February 9, 2014

'Expressions' Feature ~ Carolyn Devonshire...

Disposable Wisdom

Each day Annie Lesley opened a can
Her eighty-six-year-old hands trembling
As she sat with her cat and ate pet food
What is wrong with this elder’s rendering?
Pride swallowed to remain independent
Large, sunken eyes peered from her weathered face
Her late spouse a decorated hero
Annie's lifestyle a national disgrace

More enlightened cultures all over the world
Have revered their seniors throughout history
Asians and Native Americans
Are just two who honor their ancestry
Polynesians, other Pacific tribes
Respect the wisdom that comes with age
Seniors are welcome in family homes
But here in the states they’re placed in a cage
Bone-thin Annie Lesley chose to be free
Amazing neighbors with her endurance
When social services tried to intervene
She fought with remarkable resilience
Old photos on walls told many great tales
But only purring Tibby was listening
Each morning she rose to care for her cat
Until the day that Tibby went missing
In tears she claimed he must have been poisoned
Though in cat years he was older than she
Each day she sat by the window, staring
Awaiting the homecoming of Tibby
She’d been abandoned by society
Lost in the world’s most “progressive” nation
For sacrificing her spouse in World War II
Annie received little compensation
This widowed war bride never had children
Her mate had met his fate in Normandy
Posthumous awards she dusted each day
Annie’s life was defined by loyalty
To a man and a cat who never came home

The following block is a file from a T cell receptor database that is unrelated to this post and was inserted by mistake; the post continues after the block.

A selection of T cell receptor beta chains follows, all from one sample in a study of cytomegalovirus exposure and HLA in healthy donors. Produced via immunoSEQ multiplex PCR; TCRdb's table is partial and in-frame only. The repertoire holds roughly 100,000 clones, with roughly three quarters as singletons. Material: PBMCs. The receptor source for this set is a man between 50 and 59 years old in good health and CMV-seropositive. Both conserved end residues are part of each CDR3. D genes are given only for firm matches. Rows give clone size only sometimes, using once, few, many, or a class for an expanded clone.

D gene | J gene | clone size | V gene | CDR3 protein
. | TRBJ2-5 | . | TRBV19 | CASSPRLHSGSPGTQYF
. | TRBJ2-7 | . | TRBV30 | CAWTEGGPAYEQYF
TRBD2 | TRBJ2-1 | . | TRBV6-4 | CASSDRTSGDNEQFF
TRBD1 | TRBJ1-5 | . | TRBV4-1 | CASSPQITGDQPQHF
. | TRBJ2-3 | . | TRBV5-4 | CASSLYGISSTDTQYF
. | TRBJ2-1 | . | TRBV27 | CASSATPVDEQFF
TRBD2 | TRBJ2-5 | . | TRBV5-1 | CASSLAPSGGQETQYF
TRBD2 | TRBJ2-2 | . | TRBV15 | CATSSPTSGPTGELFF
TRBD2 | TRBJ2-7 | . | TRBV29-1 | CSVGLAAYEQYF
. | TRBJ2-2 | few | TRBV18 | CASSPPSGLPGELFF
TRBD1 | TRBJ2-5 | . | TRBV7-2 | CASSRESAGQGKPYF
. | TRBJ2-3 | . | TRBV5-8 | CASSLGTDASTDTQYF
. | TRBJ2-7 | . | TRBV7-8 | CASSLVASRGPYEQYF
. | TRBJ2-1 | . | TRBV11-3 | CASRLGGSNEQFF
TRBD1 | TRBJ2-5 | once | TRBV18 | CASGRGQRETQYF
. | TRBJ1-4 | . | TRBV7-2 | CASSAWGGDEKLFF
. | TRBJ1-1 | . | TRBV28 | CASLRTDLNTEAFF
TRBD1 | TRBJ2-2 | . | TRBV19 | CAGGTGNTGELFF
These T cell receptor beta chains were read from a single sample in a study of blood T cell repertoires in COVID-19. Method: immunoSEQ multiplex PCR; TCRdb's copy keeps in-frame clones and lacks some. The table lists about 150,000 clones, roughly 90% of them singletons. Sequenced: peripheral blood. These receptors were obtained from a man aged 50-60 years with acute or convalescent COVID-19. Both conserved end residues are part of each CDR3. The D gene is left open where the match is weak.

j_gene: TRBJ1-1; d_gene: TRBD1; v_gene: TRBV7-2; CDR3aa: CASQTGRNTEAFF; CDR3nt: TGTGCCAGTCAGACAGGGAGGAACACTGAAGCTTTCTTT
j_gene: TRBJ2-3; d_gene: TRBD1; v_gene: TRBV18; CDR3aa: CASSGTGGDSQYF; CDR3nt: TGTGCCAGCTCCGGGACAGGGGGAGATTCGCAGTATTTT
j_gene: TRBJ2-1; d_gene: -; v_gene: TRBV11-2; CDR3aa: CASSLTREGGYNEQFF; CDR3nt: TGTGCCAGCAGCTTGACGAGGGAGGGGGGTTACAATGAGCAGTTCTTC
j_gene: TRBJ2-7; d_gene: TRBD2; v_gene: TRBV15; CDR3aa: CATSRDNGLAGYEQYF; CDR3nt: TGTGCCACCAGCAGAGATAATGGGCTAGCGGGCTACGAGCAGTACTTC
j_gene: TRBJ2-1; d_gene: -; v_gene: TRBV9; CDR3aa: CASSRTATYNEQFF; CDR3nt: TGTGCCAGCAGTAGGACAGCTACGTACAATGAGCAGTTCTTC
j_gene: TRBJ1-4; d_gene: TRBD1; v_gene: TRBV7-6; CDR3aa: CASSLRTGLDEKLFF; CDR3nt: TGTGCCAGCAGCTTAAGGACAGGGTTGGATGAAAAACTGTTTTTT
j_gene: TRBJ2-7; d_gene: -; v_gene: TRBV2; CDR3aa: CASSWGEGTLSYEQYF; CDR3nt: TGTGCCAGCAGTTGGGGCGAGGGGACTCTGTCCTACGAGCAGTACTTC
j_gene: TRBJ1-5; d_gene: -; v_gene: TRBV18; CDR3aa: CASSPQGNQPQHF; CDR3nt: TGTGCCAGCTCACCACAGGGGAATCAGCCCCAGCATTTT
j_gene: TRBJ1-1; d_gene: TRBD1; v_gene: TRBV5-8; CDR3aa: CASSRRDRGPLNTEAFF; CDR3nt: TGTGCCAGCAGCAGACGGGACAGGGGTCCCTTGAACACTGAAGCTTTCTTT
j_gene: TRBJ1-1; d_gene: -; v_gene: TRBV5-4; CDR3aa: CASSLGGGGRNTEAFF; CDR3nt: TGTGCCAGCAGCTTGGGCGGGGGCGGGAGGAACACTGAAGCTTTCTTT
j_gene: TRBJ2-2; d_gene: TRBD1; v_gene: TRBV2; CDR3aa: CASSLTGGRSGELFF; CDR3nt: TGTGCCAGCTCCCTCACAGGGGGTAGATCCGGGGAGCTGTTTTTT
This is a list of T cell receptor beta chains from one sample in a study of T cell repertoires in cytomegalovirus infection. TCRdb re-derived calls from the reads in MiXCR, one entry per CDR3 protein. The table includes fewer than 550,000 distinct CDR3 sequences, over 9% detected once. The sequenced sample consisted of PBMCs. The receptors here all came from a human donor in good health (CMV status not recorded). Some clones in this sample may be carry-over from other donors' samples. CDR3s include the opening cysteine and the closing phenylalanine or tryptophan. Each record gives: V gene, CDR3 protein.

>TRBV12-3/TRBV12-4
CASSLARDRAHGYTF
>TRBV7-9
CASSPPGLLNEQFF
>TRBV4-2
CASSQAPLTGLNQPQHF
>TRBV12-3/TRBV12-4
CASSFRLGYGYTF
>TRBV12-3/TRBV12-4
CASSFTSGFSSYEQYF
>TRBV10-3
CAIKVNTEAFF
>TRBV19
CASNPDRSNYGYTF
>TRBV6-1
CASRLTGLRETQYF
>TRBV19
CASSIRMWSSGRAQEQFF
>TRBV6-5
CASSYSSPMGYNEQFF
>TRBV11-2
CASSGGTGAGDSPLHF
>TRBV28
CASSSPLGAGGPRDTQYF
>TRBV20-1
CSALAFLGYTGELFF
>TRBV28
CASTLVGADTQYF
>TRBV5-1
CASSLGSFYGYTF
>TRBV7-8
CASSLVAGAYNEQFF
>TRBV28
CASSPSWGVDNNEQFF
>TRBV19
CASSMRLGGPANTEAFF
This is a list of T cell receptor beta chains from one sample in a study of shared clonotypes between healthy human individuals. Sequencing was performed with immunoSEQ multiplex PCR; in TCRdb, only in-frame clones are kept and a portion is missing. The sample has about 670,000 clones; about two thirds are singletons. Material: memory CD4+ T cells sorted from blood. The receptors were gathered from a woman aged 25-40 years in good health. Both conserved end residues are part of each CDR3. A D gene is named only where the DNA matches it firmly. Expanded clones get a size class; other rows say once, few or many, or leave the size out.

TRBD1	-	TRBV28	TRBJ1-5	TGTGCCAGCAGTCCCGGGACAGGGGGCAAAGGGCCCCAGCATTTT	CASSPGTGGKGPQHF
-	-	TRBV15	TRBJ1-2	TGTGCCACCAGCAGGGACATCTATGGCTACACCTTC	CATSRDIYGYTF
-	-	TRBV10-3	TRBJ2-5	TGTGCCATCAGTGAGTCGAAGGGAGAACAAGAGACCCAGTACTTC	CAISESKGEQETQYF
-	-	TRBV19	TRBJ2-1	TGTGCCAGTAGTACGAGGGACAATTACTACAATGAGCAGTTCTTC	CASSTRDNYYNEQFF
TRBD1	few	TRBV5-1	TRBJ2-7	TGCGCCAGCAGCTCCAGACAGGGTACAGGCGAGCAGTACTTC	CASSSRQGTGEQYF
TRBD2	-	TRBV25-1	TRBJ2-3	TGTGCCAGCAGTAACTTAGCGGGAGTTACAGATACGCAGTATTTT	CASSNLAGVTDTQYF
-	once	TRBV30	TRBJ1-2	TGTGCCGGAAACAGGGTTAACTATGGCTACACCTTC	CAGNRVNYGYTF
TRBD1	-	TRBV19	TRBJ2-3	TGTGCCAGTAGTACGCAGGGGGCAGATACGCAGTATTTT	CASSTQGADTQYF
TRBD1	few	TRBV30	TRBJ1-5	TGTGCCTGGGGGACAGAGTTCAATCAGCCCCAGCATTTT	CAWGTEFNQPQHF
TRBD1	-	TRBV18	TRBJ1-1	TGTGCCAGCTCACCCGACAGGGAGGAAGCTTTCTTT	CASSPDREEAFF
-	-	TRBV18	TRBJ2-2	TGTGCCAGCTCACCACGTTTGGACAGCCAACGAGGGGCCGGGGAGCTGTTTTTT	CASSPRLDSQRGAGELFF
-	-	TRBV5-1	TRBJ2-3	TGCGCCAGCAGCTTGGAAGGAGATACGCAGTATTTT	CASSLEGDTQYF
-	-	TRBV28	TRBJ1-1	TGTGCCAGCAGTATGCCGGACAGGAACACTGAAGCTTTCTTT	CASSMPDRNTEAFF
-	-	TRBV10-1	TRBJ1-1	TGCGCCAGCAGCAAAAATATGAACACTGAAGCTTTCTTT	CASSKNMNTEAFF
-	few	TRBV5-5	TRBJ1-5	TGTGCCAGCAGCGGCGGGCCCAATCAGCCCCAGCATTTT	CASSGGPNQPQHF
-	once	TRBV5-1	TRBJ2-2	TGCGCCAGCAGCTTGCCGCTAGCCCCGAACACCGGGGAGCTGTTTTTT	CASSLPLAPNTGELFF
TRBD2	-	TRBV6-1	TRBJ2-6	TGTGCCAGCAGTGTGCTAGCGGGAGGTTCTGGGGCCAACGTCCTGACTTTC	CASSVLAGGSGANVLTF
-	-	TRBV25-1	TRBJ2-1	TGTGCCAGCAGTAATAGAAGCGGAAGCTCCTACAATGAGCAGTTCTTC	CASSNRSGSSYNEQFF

And the vigil she kept by her porch
Ended quietly one warm summer night
When an angel came to take Annie home
With a can of cat food in hand when found
Annie had nothing else to eat in her house
This is the way a veteran’s wife died
And tear stains had blemished her faded blouse
Although seniors’ wisdom is heeded
In societies that grow from history
Too many like Annie lead lonely lives
Wisdom untapped, they die in poverty
- Carolyn Devonshire
A Note from Carolyn Devonshire - Annie's cat took a shine to me and I quickly became her friend. Just wish I had known she was starving. There were times when I was going out of town for a while and would bring fresh milk, eggs and bread to her. I should have done this more often, but I was in my 20s then and was very active socially. This is not an excuse, so I will live with the memory of a woman who might have lived longer had I been more observant of her needs.
Editor's Note: 'Expressions' proudly features a poetess with flair.
This story written by Carolyn Devonshire is many times so true here in America.
As people age, they have no one. They turn to their pets for companionship,
someone to share their life with, something to share a warmth. Sad as it
may be, the truth is told in Carolyn's words. Carolyn has been chosen
as January Poet of the Month at: 'Whispers...' Karen O'Leary, Editor whispersinthewind333.blogspot.com  ...rg